This is my next to last day in Thailand and I wanted to visit the Grand Palace in Bangkok. What a “cluster . . . ” I have never seen so many tourists in one place. Add heat and humidity, I was miserable (I am certain everyone else was too). I took the public boat “bus” from Pier 3, near my Royal Orchid Sheraton Hotel and journeyed down the Chao Phraya river with a gazillion other tourists. I was wondering (almost out loud), “HEY, CAN WE FIT MORE SARDINES . . . UHH, PASSENGERS ON THIS DEATH TRAP WAITING TO HAPPEN?” How lovely. Everyone was “ripe” by the time we reached our destination at Pier 9. But wait, there’s more . . . To access the Grand Palace, you have to first walk through this food stand market, where the nauseous food smells combined with the heat/humidity to make me almost throw up. Sorry, for the graphic description, but I call them how I see them. Admittedly, I should have eaten breakfast, but I decided not to. My empty stomach certainly didn’t help me combat the nauseousness I was feeling. I probably should have read TripAdvisor or some other review site, where I would have known what to expect. My bad.
Once you exit the food stands, then you have to run the gauntlet of buses, tuk tuks, and cars to cross the street to where the Grand Palace is. No, there are no traffic lights. Almost like musical chairs, except if you don’t get across the street (i.e., “find a chair”), you get flattened by a vehicle. Ha!
There were literally thousands of tourists lined up waiting to enter the Palace grounds. Almost like a conga dance line that stretched into infinity. Eventually, I entered the grounds and found a tree where I could rest a bit and get my 2nd wind. I also reapplied sunscreen to my noggin and arms. The line was horrendous, but it looked like I was close to the Palace gates, where you actually could observe the numerous complex of buildings that comprise the Grand Palace. Wrong.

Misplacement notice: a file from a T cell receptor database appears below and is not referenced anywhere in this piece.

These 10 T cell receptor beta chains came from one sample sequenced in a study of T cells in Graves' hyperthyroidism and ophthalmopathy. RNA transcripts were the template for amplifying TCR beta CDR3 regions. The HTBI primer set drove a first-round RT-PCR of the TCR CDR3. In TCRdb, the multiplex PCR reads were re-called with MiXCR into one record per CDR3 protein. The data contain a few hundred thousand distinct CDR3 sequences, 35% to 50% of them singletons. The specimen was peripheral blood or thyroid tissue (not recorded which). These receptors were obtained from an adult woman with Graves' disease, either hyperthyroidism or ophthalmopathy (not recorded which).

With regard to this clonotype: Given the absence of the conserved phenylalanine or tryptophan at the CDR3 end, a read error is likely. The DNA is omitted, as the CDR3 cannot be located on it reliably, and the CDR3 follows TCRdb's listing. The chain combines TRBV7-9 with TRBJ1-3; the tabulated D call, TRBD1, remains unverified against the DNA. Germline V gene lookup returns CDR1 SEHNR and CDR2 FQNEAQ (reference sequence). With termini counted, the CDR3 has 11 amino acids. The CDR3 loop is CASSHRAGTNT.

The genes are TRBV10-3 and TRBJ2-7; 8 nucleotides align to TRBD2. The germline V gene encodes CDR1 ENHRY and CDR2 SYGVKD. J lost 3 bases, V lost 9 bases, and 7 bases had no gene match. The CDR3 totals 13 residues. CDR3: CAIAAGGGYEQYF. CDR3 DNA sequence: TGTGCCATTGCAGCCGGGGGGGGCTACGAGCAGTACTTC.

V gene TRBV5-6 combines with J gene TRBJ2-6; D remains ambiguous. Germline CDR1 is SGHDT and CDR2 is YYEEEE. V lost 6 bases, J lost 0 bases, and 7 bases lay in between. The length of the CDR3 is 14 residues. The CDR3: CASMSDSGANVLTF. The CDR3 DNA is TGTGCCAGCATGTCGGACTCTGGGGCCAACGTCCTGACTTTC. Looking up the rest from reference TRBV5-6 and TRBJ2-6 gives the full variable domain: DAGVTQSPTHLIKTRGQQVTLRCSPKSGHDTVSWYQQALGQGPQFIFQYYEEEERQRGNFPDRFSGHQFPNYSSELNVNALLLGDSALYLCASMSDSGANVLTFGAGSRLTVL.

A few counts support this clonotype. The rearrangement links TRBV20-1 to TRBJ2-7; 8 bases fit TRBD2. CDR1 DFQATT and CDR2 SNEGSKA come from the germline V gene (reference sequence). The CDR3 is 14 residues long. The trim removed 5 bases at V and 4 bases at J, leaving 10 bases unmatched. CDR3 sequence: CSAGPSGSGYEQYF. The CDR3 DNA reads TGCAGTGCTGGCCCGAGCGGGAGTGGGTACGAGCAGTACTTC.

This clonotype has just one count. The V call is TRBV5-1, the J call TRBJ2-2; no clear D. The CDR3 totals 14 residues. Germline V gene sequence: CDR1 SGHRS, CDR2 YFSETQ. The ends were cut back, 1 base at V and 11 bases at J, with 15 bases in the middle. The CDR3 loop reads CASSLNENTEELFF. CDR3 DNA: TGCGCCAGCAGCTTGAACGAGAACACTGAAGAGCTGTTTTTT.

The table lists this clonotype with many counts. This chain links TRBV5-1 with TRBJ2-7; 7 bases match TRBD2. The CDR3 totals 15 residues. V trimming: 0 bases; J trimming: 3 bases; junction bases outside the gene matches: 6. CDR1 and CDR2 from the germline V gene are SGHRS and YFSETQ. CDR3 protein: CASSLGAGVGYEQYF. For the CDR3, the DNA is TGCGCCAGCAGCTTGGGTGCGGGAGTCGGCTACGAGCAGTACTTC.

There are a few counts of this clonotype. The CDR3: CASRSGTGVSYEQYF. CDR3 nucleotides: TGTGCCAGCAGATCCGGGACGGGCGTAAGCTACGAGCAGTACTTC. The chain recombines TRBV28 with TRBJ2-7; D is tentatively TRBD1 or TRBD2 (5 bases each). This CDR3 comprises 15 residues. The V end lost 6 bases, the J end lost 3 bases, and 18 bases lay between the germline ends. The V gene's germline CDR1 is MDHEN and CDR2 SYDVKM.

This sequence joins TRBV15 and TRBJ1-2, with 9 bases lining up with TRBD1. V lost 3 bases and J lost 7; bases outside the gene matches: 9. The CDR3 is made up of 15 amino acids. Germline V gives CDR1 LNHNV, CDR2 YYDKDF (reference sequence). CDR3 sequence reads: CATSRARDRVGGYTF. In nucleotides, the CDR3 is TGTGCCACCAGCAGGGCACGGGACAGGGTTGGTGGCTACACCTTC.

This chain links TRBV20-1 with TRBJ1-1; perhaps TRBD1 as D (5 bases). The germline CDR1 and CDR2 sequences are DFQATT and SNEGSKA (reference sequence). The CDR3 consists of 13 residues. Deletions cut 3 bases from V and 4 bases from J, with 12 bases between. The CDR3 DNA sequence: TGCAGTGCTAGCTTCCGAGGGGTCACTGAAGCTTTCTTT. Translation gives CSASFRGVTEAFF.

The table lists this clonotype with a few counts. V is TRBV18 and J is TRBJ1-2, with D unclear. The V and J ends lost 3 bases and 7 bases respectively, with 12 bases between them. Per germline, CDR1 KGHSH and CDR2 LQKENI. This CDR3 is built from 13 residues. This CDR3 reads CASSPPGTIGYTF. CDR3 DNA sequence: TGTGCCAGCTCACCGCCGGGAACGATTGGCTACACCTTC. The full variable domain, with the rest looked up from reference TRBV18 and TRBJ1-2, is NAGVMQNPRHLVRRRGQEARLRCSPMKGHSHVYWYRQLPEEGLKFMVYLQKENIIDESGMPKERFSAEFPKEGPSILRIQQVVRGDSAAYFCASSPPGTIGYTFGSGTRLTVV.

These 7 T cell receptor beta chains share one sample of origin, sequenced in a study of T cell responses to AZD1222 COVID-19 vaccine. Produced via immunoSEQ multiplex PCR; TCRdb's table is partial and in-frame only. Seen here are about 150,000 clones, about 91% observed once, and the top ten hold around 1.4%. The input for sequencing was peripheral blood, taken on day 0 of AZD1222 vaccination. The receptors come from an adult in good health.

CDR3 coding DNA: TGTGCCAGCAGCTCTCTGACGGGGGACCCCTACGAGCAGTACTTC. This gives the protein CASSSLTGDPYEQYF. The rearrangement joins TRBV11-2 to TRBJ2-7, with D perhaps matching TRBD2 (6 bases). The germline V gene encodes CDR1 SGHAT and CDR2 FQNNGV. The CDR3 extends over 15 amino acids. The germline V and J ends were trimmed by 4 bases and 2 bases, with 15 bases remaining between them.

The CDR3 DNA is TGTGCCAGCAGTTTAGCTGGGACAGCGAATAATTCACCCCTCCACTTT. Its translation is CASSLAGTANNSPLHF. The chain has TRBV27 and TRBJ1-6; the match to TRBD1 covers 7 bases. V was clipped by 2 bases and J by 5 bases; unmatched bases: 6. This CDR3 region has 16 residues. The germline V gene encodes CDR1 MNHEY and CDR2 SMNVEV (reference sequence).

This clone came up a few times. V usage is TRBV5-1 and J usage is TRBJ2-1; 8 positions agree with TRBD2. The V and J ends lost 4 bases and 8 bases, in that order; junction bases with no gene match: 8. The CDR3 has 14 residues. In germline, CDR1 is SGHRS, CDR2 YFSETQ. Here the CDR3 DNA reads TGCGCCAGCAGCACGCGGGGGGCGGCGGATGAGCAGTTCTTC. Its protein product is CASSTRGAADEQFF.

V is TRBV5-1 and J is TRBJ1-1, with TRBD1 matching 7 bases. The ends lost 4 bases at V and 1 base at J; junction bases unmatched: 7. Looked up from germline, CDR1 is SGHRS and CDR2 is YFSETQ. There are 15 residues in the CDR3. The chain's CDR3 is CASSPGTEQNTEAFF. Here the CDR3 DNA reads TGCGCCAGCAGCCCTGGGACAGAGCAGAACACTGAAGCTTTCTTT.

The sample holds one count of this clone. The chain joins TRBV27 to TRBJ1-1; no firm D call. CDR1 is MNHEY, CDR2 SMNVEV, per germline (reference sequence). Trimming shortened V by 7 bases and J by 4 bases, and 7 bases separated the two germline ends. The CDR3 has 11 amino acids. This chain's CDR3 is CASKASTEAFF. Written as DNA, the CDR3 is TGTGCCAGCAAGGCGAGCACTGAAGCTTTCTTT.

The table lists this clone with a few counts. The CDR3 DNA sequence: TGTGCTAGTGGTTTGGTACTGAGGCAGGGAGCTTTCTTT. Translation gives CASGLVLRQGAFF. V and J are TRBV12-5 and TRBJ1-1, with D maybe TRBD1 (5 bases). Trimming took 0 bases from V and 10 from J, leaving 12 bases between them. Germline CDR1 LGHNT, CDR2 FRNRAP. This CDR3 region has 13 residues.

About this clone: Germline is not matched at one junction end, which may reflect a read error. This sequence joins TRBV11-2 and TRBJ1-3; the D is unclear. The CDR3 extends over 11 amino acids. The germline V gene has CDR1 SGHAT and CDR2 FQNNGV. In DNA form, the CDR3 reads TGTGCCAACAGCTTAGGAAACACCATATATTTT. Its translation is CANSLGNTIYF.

There was one line for tickets at 500 baht per person and then after purchasing your ducat, you waited in another line (above). I asked myself, “Do I really want to go in and see this?” I know you’re thinking, “Stop being a cry baby and get the frickin’ ticket.” However, besides talking to myself – usually a clear red flag that someone is delusional (HEHEHE), I was still feeling queasy. In short, my answer to myself was a definitive NO . . . I would take pictures from outside the gate and then make a retreat back to some place with air conditioning.
Construction of the Grand Palace was begun in 1782 by King Buddha Yodfa Chulaloke (Rama I), founder of the Chakri dynasty. Since then, numerous buildings, temples and other structures have been added on to the complex. It’s my understanding that the King, his court, and Royal government lived and worked here until 1925.
Per Wikipedia, “Throughout the period of absolute monarchy, from 1782 to 1932, the Grand Palace was both the country’s administrative and religious center. As the main residence of the monarch, the palace was also the seat of government, with thousands of inhabitants including guardsmen, servants, concubines, princesses, ministers and courtiers. The palace’s high whitewashed castellated walls, full of forts and guard posts, mirrored those of the walls of Bangkok itself, and thus the Grand Palace was envisioned as a city within a city. For this reason a special set of Palace Laws were created to govern the inhabitants and to establish hierarchy and order. By the 1920′s a series of new palaces were constructed elsewhere for the king’s use; these included the more modern Dusit Palace, constructed in 1903, and Phaya Thai Palace in 1909. These other Bangkok residences began to replace the Grand Palace as the primary place of residence of the monarch and his court. By 1925 this gradual move out of the palace was complete.”
Since then, the Palace complex is used only for official functions. That boys and girls is the extent of my knowledge about this place.
Tomorrow, I leave for a short stay in Kuala Lumpur, then I am off to Kathmandu, Nepal. Until then . . .